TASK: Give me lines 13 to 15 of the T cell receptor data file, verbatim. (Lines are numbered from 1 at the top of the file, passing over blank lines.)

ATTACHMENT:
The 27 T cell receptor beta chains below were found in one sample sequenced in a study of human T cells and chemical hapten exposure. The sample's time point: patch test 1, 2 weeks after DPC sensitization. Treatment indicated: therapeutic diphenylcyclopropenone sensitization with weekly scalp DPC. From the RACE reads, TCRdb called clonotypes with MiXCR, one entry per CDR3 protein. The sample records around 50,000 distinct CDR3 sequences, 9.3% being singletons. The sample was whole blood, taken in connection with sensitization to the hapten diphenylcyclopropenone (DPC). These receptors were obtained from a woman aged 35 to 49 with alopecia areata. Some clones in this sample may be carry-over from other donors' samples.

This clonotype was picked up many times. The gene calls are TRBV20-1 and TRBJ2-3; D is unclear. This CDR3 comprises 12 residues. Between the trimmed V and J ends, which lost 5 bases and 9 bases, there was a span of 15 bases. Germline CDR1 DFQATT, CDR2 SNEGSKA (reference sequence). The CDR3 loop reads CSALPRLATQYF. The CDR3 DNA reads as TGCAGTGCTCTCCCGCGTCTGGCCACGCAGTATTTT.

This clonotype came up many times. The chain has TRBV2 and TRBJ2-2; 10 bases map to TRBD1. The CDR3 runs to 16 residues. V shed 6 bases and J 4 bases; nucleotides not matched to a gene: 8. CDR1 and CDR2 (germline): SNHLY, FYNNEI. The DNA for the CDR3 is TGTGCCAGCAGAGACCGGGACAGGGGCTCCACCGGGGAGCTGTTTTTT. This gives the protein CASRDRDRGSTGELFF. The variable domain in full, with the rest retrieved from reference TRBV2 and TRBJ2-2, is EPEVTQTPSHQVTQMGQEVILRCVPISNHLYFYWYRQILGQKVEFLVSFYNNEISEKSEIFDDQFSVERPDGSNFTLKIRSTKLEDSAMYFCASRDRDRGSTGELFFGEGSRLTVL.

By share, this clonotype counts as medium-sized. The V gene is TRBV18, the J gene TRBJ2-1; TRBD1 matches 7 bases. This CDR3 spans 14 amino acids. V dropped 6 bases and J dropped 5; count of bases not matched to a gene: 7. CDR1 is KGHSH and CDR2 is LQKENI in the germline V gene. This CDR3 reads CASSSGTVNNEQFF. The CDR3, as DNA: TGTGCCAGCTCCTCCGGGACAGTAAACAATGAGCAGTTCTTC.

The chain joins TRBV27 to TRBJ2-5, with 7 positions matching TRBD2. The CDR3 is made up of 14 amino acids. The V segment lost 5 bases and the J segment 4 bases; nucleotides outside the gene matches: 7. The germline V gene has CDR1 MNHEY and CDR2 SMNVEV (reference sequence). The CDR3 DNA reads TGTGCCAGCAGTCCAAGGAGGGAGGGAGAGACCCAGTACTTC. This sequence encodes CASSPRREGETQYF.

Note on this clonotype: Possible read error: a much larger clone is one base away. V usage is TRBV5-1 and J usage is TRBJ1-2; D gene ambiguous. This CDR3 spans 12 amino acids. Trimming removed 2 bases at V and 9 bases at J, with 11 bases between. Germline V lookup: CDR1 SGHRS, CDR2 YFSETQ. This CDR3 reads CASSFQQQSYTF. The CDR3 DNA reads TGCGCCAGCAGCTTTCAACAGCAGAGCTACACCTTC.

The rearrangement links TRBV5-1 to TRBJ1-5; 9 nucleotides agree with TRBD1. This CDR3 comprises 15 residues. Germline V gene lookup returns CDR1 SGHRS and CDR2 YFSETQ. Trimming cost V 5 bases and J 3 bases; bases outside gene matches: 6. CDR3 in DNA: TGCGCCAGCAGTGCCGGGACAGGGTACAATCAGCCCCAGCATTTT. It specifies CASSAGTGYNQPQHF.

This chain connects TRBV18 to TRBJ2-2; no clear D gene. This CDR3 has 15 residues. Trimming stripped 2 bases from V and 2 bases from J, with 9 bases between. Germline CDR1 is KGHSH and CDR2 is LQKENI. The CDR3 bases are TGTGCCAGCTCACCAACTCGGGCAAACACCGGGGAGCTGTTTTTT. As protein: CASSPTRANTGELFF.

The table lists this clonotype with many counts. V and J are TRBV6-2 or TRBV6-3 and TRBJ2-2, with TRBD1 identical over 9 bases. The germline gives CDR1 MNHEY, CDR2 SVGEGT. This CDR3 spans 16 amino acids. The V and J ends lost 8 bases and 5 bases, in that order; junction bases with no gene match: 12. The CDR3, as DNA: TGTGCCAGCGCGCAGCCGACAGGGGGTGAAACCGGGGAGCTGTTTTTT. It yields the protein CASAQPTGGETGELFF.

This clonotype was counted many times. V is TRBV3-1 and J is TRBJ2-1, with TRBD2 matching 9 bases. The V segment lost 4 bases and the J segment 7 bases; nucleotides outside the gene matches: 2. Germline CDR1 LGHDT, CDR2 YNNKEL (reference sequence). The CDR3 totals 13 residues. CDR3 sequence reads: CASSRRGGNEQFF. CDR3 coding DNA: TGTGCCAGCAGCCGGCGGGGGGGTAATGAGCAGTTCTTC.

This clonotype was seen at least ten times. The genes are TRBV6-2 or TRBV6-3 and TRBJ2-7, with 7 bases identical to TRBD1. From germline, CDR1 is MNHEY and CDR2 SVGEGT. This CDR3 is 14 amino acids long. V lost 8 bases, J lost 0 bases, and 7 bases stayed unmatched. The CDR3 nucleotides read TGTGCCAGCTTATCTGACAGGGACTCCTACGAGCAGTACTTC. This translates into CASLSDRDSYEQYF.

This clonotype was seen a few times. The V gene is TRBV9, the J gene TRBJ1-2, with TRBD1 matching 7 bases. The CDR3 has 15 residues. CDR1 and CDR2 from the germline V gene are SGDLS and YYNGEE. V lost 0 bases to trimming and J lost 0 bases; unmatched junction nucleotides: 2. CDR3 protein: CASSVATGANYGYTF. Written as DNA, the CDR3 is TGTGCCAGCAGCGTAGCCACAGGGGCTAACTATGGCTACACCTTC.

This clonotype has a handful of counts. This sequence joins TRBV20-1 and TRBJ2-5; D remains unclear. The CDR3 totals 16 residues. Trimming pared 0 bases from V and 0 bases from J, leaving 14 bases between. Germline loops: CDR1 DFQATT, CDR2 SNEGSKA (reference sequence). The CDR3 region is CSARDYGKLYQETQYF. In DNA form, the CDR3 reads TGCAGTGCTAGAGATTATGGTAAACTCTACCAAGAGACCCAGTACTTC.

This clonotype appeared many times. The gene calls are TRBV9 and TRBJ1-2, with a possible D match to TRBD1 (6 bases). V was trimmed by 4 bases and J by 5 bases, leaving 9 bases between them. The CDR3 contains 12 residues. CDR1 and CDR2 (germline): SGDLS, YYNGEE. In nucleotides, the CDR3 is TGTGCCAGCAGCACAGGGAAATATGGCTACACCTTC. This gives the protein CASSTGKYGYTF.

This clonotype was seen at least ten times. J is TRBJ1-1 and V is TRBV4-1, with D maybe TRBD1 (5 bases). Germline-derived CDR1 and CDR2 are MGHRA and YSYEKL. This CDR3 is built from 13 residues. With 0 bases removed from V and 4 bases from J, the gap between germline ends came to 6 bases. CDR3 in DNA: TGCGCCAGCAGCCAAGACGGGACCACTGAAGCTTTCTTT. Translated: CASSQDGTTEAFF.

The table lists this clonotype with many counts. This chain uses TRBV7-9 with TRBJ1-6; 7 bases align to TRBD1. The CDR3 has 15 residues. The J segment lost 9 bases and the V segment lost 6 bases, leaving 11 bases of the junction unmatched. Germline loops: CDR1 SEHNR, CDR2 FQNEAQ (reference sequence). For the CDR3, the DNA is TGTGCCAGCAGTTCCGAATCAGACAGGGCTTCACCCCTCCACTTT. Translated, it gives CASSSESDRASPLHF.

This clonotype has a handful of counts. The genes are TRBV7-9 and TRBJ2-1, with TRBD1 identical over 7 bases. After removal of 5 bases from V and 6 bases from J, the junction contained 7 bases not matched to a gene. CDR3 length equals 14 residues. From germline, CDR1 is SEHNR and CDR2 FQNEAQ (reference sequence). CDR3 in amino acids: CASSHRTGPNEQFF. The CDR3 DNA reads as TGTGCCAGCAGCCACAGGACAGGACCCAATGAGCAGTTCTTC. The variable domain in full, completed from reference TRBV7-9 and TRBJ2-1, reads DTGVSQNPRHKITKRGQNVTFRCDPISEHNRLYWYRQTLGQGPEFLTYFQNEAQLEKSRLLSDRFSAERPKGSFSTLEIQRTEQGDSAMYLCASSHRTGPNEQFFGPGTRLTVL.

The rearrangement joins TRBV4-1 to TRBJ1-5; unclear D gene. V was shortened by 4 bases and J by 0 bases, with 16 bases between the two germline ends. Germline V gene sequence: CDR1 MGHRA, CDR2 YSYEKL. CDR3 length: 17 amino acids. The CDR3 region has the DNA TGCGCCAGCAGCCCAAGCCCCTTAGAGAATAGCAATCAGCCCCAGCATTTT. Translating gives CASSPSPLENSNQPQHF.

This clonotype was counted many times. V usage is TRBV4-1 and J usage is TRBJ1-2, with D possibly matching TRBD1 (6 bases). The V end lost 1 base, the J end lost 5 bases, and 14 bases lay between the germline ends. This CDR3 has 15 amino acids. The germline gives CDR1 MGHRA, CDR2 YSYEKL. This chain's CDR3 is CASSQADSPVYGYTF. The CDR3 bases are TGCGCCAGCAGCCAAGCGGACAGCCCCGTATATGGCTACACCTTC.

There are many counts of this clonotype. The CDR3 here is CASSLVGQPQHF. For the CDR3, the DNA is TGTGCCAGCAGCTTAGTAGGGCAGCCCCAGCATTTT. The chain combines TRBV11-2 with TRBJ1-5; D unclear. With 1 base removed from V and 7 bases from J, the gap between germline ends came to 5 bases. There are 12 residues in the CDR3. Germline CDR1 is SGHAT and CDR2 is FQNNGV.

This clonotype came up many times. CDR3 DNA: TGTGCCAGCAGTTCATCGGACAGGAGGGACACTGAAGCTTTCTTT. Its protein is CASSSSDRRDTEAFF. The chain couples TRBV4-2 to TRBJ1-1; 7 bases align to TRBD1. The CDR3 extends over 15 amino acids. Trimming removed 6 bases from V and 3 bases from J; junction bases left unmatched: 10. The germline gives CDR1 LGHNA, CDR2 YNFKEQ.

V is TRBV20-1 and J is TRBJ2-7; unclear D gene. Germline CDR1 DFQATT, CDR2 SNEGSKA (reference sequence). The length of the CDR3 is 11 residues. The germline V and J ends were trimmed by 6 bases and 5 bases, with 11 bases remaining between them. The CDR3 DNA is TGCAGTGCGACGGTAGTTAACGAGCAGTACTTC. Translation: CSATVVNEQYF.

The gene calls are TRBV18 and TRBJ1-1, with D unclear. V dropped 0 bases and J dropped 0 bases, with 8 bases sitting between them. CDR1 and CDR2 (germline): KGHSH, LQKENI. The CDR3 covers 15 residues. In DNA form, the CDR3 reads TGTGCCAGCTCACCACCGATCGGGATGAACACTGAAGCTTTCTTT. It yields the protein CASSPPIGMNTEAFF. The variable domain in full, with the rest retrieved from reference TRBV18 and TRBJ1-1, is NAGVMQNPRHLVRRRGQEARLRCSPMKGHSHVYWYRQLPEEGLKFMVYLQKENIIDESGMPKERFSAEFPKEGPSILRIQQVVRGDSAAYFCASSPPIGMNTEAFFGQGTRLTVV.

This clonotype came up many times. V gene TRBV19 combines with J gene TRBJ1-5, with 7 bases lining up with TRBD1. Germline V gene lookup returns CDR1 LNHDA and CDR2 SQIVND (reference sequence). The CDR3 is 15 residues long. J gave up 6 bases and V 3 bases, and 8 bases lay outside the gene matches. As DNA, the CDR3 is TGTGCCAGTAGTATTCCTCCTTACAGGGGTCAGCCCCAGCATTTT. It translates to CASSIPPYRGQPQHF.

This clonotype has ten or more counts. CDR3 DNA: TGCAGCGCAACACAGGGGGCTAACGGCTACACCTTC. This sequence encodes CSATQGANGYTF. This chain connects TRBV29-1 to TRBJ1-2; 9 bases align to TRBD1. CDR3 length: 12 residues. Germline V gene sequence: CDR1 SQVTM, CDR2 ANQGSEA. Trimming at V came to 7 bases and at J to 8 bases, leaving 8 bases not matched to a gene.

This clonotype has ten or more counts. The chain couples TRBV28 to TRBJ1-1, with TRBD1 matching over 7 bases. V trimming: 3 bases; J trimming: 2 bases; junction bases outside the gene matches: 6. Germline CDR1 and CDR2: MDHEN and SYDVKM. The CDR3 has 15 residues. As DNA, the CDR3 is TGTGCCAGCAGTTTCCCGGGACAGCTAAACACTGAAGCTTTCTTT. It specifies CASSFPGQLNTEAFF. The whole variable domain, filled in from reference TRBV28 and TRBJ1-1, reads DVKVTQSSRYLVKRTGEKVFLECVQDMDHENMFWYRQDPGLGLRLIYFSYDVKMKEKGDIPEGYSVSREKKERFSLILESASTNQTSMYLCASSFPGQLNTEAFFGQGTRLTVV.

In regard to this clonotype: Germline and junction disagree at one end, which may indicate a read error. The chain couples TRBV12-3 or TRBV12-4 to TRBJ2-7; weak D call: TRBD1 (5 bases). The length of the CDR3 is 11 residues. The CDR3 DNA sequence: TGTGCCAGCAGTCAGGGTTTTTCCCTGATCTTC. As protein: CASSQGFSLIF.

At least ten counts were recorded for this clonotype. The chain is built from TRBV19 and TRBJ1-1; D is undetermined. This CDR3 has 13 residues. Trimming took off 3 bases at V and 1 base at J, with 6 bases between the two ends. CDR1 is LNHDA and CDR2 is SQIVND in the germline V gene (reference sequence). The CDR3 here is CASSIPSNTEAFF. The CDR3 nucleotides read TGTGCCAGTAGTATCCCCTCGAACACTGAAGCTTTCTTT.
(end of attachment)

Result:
This clonotype has a handful of counts. This sequence joins TRBV20-1 and TRBJ2-5; D remains unclear. The CDR3 totals 16 residues. Trimming pared 0 bases from V and 0 bases from J, leaving 14 bases between. Germline loops: CDR1 DFQATT, CDR2 SNEGSKA (reference sequence). The CDR3 region is CSARDYGKLYQETQYF. In DNA form, the CDR3 reads TGCAGTGCTAGAGATTATGGTAAACTCTACCAAGAGACCCAGTACTTC.

This clonotype appeared many times. The gene calls are TRBV9 and TRBJ1-2, with a possible D match to TRBD1 (6 bases). V was trimmed by 4 bases and J by 5 bases, leaving 9 bases between them. The CDR3 contains 12 residues. CDR1 and CDR2 (germline): SGDLS, YYNGEE. In nucleotides, the CDR3 is TGTGCCAGCAGCACAGGGAAATATGGCTACACCTTC. This gives the protein CASSTGKYGYTF.

This clonotype was seen at least ten times. J is TRBJ1-1 and V is TRBV4-1, with D maybe TRBD1 (5 bases). Germline-derived CDR1 and CDR2 are MGHRA and YSYEKL. This CDR3 is built from 13 residues. With 0 bases removed from V and 4 bases from J, the gap between germline ends came to 6 bases. CDR3 in DNA: TGCGCCAGCAGCCAAGACGGGACCACTGAAGCTTTCTTT. Translated: CASSQDGTTEAFF.